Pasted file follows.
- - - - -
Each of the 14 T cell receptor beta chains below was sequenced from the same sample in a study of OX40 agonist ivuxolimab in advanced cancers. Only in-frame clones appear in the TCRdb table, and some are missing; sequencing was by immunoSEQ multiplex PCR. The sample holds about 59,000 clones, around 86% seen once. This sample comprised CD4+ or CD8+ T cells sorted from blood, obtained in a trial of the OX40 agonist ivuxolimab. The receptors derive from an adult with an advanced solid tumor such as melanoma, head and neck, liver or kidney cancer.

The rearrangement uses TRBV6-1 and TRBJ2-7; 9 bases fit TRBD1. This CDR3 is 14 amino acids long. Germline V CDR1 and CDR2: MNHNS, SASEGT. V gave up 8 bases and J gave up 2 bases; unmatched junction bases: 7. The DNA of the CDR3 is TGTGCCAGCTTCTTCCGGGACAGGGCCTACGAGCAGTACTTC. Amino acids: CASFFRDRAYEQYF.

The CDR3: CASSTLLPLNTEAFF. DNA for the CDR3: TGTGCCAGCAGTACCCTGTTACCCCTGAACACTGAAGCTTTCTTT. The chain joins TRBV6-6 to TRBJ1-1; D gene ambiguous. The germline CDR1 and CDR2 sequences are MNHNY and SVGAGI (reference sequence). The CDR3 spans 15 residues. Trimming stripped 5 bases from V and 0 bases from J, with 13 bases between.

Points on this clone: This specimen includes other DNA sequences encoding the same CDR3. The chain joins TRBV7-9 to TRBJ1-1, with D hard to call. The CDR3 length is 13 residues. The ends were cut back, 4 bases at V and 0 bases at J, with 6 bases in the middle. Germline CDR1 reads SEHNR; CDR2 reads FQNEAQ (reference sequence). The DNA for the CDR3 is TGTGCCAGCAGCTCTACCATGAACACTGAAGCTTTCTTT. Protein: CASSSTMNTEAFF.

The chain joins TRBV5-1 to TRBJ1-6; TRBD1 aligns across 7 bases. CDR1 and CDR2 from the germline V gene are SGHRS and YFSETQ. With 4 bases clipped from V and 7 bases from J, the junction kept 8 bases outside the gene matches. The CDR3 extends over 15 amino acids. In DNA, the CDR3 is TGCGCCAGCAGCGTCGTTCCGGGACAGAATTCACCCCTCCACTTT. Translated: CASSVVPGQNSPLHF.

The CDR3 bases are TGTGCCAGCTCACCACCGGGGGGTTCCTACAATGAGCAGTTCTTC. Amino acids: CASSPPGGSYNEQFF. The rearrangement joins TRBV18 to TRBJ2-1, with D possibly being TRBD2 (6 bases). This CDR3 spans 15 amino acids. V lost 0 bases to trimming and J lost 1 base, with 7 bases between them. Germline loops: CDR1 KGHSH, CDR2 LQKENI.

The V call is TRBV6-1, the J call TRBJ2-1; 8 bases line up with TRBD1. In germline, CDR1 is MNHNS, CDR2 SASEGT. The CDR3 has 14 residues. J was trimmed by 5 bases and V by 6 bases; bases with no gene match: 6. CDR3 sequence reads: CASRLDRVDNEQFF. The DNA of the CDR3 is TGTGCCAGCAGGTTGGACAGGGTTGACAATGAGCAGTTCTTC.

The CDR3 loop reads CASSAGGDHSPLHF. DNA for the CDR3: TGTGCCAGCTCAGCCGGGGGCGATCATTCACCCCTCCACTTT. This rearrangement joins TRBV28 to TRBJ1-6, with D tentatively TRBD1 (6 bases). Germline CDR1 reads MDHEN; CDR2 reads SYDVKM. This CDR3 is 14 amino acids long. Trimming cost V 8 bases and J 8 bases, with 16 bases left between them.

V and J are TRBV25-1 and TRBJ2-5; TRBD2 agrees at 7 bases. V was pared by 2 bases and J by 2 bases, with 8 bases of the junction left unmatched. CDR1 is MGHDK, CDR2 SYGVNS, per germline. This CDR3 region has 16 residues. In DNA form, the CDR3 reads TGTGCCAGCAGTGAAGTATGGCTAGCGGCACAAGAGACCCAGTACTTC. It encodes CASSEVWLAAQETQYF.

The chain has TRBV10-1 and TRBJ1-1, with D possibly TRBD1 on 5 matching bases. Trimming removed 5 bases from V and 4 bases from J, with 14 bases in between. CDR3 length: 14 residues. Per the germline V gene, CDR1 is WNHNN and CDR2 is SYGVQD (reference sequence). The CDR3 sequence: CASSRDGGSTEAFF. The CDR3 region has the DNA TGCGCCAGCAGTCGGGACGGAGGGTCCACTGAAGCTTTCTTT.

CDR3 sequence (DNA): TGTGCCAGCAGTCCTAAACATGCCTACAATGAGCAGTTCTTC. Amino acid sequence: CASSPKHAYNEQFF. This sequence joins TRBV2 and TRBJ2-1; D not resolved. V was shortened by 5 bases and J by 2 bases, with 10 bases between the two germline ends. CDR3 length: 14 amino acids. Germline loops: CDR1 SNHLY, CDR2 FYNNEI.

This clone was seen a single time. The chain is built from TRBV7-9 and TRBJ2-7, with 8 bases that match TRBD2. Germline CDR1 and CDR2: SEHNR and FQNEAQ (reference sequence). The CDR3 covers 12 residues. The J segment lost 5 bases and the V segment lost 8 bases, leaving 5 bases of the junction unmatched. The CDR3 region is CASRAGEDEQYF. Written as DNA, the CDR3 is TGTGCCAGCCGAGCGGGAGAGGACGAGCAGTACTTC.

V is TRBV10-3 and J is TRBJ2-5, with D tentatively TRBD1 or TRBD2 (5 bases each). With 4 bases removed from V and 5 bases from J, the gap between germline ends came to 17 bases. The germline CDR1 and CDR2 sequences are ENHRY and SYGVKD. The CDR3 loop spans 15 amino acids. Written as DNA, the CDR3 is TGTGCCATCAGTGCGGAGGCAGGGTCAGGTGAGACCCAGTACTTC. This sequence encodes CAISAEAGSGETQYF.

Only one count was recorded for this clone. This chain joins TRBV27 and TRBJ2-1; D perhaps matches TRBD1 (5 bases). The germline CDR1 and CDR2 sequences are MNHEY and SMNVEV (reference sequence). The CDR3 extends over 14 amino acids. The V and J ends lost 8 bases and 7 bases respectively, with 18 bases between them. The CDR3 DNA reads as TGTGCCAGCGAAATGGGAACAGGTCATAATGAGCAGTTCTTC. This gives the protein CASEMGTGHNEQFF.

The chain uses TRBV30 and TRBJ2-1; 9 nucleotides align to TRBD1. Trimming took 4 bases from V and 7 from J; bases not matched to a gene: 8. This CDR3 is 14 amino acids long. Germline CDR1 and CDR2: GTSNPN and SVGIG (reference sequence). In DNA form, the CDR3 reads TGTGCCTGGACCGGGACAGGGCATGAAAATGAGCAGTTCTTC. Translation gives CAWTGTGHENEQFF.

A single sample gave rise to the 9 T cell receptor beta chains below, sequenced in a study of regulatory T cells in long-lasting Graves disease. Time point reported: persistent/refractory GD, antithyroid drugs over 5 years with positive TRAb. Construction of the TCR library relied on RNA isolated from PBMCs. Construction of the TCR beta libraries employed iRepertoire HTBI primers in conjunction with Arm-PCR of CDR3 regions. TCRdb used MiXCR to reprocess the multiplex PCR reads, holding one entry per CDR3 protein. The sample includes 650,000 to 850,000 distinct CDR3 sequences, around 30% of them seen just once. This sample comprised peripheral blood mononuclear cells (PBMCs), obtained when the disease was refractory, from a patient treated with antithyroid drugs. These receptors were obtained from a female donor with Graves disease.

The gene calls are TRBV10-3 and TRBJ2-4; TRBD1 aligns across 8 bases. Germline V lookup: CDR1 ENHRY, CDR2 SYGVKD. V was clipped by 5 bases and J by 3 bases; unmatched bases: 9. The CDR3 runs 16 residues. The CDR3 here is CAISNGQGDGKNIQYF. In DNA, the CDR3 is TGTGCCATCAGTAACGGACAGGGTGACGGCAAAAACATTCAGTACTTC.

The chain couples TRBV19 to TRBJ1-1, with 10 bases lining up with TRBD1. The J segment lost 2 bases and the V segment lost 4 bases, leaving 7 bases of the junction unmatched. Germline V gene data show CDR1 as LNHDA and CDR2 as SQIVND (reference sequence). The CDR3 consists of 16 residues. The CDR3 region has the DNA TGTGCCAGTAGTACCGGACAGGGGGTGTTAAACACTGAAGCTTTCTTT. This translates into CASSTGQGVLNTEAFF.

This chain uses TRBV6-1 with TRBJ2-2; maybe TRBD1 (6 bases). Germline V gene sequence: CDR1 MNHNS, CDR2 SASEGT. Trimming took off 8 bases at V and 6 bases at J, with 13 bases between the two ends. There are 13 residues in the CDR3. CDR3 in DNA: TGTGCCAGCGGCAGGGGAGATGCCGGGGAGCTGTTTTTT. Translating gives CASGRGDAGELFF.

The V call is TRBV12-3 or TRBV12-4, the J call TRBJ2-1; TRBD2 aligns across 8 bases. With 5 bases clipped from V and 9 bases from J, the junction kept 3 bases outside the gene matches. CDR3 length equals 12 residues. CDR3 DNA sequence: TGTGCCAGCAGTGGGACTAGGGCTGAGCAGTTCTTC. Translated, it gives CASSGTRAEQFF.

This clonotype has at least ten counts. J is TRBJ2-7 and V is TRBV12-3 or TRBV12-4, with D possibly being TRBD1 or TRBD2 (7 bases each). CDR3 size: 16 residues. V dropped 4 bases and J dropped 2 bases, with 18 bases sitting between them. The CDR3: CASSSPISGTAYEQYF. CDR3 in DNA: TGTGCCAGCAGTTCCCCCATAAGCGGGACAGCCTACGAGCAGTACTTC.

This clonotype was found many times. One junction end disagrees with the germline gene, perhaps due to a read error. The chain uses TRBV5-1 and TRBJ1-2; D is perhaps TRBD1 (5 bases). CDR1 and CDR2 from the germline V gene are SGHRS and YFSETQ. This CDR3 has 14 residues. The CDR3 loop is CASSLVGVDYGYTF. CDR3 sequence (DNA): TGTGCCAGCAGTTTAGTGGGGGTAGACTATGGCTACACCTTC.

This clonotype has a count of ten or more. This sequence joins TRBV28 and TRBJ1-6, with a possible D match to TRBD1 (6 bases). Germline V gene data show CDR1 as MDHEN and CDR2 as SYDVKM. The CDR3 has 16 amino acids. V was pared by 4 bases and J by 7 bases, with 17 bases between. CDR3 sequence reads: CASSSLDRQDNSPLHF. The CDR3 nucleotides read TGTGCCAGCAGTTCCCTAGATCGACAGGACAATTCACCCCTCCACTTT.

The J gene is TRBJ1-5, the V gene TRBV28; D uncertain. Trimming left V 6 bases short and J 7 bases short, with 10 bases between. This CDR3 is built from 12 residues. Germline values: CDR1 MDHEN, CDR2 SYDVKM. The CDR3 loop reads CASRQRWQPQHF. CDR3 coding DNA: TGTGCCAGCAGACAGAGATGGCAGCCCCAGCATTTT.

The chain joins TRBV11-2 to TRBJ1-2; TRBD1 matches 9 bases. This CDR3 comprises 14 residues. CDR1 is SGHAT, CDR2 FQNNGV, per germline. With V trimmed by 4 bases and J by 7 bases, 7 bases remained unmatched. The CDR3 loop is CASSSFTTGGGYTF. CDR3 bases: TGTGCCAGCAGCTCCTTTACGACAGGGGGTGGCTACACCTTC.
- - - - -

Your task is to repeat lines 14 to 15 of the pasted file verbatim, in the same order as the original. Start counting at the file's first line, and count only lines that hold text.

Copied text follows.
Only one count was recorded for this clone. This chain joins TRBV27 and TRBJ2-1; D perhaps matches TRBD1 (5 bases). The germline CDR1 and CDR2 sequences are MNHEY and SMNVEV (reference sequence). The CDR3 extends over 14 amino acids. The V and J ends lost 8 bases and 7 bases respectively, with 18 bases between them. The CDR3 DNA reads as TGTGCCAGCGAAATGGGAACAGGTCATAATGAGCAGTTCTTC. This gives the protein CASEMGTGHNEQFF.

The chain uses TRBV30 and TRBJ2-1; 9 nucleotides align to TRBD1. Trimming took 4 bases from V and 7 from J; bases not matched to a gene: 8. This CDR3 is 14 amino acids long. Germline CDR1 and CDR2: GTSNPN and SVGIG (reference sequence). In DNA form, the CDR3 reads TGTGCCTGGACCGGGACAGGGCATGAAAATGAGCAGTTCTTC. Translation gives CAWTGTGHENEQFF.